The Federal Reserve established a funding program for banks, making $25 billion available to eligible businesses in an attempt to avoid additional bank liquidity problems.
Following the collapse of several banks in the United States, the Federal Reserve Board has announced a financing of 25,000 million dollars aimed at supporting banks and other depository companies.
The funds would ensure that eligible banks have sufficient liquidity to meet the needs of their clients in times of turbulence.
@federalreserve announces Bank Term Funding Program (BTFP) to support American businesses and households, assure banks have ability to meet needs of all their depositors: https://t.co/JIMjkooIDV
— Federal Reserve (@federalreserve) March 12, 2023
The Federal Reserve (@federalreserve) announces the Bank Term Financing Program (BTFP) to support American businesses and households, ensuring banks have the ability to meet the needs of all their depositors.
In a announcement On March 12, the Federal Reserve said it created a $25 billion Bank Term Financing Program (BTFP) that offers loans of up to one year to “eligible banks, savings associations, credit unions, and other depository institutions. “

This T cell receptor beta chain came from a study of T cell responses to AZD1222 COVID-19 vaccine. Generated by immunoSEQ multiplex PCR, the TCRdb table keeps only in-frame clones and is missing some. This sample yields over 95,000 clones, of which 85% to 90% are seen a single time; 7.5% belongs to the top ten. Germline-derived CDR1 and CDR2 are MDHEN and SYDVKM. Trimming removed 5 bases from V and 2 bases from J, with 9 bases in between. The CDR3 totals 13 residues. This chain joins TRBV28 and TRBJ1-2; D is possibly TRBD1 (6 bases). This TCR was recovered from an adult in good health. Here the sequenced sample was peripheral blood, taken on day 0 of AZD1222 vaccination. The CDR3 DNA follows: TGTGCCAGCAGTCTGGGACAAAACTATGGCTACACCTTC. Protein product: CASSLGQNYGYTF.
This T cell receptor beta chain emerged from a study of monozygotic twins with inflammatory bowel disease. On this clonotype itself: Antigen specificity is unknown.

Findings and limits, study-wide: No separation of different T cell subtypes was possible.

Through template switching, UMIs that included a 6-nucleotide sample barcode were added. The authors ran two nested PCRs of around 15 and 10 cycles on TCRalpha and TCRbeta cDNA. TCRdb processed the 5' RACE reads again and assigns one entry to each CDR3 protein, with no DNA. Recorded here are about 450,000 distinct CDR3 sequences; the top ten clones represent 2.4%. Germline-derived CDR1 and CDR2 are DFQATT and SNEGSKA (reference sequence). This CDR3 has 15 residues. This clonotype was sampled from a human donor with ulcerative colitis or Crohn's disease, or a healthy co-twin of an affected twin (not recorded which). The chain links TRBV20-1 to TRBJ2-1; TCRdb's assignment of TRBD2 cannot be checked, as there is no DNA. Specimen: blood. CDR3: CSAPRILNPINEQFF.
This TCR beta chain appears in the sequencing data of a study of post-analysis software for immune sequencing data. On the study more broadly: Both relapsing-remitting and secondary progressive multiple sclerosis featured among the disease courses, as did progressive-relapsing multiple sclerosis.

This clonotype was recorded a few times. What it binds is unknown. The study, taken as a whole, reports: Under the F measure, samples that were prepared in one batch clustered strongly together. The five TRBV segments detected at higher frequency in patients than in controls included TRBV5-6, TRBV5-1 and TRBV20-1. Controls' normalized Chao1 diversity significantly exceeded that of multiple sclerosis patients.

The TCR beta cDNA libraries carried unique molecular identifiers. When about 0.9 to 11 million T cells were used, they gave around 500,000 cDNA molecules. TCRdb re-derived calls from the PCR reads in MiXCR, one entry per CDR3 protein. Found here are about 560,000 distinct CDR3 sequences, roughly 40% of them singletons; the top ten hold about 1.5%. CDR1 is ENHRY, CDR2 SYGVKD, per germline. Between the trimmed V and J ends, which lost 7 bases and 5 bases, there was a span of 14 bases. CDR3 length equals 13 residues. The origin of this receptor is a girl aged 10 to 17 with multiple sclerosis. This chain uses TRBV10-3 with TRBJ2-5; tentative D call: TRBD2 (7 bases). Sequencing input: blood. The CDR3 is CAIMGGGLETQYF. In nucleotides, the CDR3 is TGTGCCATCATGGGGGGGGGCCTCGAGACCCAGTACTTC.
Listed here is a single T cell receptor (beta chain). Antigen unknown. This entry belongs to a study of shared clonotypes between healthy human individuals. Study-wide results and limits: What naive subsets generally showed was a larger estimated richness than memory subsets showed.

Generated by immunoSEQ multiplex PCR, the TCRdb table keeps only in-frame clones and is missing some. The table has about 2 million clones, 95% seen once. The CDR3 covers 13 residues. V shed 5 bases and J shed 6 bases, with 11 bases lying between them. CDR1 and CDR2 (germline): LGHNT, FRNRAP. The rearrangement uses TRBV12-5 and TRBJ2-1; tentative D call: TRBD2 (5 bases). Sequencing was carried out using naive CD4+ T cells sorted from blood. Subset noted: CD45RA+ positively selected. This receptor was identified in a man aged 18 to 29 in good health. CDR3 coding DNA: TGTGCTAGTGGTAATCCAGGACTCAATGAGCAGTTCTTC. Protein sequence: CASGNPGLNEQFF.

Eligible companies must pledge US Treasury bonds, agency debt, and mortgage-backed securities or other “qualifying assets” as collateral, which will be valued “at par,” that is, at the price at which the bonds were issued. assets.
The Fed added that it would be an “additional source of liquidity against high-quality securities, eliminating the need for an institution to quickly sell those securities in times of stress.”
Excellent, in my opinion.
Funding is at 1-year OIS (basically 1-year market-implied Fed Funds) plus a meagre 10 bps spread on top.
1 year guaranteed liquidity at Fed Funds plus 10 bps posting collateral deep in the mud but valued at par.
Quite the deal.
— Alf (@MacroAlf) March 12, 2023
Excellent, in my opinion.
Funding is through the 1-year Overnight Index Swap (OIS) (basically, the 1-year market-implied federal funds) plus a small margin of 10 basis points.
It’s quite an attractive deal: liquidity guaranteed for one year to federal funds plus 10 basis points, with the possibility of using collateral with nominal value but of low credit quality.
It comes as Silicon Valley Bank (SVB) announced on March 8 a major sale of assets and shares aimed at raising additional capital, sending panic among depositors and triggering a bank run.
The bank run polluted the cryptocurrency space when stablecoin issuer Circle revealed it held $3.3 billion in SVB, causing further panic and prompting its stablecoin USD Coin (USDC) lose its peg to the US dollar.
It also comes on the same day that regulators shut down New York-based Signature Bank, citing systemic risk.
This is a developing story, and more information will be added as it becomes available.
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